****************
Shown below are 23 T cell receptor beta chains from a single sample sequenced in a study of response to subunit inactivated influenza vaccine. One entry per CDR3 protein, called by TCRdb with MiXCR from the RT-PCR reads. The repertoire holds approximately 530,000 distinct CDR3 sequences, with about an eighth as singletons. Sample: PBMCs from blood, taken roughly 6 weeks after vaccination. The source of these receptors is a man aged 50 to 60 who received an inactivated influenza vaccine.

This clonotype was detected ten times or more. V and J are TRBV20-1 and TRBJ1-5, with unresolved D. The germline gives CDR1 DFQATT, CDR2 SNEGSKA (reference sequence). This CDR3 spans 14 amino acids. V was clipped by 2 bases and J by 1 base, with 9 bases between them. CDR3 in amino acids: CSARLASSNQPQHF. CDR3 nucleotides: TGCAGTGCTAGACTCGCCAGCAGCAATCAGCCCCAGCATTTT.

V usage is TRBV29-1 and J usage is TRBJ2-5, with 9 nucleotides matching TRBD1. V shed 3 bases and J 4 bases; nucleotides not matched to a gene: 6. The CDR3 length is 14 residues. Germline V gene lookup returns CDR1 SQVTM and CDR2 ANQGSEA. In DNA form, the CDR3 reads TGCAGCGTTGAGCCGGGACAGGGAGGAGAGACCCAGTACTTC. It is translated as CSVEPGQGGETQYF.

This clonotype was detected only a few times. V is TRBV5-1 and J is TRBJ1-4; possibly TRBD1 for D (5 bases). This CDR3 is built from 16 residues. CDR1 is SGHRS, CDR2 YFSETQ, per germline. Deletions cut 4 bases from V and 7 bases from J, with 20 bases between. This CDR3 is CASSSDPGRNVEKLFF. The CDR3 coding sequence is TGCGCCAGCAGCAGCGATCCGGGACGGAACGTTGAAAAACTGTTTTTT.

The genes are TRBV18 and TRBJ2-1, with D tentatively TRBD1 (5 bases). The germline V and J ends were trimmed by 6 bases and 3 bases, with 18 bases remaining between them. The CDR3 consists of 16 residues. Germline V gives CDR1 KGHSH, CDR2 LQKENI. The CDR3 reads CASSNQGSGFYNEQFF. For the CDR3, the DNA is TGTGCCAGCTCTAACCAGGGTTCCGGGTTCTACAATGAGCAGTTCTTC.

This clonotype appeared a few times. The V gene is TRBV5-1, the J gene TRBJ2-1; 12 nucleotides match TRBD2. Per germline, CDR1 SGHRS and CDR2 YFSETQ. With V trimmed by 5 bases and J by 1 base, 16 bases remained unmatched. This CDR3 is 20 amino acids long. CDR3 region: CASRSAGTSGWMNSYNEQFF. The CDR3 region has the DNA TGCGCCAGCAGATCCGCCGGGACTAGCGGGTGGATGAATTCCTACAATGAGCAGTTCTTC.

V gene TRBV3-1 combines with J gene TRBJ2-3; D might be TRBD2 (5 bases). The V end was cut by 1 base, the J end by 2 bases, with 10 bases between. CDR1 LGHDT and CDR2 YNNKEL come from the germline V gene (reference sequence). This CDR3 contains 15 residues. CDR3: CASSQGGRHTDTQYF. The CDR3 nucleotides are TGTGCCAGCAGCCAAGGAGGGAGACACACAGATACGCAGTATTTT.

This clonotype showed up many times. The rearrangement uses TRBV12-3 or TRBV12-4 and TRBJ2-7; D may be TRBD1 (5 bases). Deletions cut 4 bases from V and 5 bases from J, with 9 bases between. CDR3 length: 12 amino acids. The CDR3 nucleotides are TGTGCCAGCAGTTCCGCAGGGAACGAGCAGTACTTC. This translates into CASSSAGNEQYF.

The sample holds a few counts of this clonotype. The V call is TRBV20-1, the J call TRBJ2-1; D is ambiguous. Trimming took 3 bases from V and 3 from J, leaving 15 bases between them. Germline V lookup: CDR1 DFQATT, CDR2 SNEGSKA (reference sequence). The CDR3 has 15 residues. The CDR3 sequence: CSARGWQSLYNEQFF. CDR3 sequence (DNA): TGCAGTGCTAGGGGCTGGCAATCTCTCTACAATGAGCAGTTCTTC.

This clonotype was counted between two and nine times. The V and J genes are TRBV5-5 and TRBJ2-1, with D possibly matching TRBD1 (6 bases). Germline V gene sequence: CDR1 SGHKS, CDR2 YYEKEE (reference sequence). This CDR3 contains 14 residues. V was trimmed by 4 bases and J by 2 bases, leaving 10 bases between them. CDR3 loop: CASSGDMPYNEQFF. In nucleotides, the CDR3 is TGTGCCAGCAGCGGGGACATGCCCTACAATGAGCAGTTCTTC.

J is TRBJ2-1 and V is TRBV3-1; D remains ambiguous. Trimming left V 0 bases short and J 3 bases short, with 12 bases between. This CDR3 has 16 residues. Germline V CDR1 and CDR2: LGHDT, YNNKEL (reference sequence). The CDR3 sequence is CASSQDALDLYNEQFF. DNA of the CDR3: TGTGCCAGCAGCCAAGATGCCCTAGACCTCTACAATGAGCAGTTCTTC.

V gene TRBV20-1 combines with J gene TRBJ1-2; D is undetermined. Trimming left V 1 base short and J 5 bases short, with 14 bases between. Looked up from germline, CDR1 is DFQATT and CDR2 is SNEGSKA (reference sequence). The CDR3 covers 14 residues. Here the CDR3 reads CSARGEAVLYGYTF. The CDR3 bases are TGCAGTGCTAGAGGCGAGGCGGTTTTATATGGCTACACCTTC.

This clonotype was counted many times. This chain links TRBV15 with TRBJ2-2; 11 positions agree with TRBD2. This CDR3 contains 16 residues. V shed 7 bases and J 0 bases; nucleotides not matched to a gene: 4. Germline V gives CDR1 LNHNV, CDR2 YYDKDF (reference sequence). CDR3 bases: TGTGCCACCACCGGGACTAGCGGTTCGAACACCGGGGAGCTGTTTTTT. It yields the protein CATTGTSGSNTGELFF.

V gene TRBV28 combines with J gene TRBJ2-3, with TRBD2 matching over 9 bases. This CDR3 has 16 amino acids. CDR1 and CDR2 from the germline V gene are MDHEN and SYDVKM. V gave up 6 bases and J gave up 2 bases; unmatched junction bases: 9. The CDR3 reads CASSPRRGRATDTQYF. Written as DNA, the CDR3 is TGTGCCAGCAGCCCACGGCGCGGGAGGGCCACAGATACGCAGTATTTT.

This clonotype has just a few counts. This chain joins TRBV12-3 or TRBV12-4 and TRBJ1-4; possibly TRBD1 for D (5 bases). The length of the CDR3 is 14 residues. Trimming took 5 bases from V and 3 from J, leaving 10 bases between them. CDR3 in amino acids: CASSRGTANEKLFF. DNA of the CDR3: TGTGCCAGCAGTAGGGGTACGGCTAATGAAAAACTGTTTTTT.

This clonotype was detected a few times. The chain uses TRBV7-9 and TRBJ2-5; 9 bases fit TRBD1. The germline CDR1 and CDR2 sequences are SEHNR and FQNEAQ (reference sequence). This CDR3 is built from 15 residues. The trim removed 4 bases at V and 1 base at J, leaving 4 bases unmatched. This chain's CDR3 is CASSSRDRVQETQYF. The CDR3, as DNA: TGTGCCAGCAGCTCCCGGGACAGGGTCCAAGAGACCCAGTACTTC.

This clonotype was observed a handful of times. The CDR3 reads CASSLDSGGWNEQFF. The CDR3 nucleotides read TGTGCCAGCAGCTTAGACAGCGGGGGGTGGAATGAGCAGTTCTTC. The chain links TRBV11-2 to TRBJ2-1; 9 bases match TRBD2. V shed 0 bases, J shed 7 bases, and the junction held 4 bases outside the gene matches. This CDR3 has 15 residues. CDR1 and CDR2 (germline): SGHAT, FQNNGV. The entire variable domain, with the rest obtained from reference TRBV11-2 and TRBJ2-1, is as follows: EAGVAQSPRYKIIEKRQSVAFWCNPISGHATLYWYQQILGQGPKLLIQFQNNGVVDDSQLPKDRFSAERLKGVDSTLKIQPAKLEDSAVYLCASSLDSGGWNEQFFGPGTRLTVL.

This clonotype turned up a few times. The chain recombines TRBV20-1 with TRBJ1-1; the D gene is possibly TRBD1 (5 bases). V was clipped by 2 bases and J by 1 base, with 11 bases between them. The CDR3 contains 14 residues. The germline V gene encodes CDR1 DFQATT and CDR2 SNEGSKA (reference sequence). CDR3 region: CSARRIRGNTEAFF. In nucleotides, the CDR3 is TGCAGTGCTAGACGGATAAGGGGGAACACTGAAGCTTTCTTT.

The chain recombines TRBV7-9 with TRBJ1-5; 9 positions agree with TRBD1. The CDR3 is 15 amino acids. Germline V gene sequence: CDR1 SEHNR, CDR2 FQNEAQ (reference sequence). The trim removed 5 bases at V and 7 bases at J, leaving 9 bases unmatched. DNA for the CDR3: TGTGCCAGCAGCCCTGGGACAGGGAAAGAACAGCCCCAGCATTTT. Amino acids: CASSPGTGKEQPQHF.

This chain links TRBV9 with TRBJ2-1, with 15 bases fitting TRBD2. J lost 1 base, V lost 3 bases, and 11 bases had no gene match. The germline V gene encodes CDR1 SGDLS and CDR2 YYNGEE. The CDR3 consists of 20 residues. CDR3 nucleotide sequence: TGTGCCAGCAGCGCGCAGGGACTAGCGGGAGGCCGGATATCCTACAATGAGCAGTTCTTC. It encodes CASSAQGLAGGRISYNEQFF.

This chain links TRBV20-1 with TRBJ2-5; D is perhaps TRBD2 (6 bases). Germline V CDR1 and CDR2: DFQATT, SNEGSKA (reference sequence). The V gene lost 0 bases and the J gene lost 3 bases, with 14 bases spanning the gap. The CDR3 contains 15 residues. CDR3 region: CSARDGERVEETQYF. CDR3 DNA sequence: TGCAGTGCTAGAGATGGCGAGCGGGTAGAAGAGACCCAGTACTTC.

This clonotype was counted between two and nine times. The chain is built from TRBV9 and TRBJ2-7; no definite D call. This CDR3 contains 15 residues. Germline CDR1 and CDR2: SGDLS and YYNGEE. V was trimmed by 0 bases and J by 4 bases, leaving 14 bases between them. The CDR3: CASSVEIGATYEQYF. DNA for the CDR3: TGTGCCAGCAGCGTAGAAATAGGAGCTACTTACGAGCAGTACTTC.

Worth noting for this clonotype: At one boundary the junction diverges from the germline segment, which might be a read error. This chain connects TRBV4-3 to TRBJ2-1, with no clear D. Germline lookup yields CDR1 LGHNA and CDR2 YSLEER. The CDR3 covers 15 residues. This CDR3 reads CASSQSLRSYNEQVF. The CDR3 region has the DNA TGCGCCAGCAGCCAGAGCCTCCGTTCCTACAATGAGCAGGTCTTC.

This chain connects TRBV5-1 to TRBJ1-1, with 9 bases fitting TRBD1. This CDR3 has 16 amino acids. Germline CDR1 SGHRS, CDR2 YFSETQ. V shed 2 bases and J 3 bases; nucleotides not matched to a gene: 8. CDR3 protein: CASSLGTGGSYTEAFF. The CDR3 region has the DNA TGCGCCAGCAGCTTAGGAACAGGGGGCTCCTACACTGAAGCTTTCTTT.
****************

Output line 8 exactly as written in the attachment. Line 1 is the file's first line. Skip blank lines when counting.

This clonotype showed up many times. The rearrangement uses TRBV12-3 or TRBV12-4 and TRBJ2-7; D may be TRBD1 (5 bases). Deletions cut 4 bases from V and 5 bases from J, with 9 bases between. CDR3 length: 12 amino acids. The CDR3 nucleotides are TGTGCCAGCAGTTCCGCAGGGAACGAGCAGTACTTC. This translates into CASSSAGNEQYF.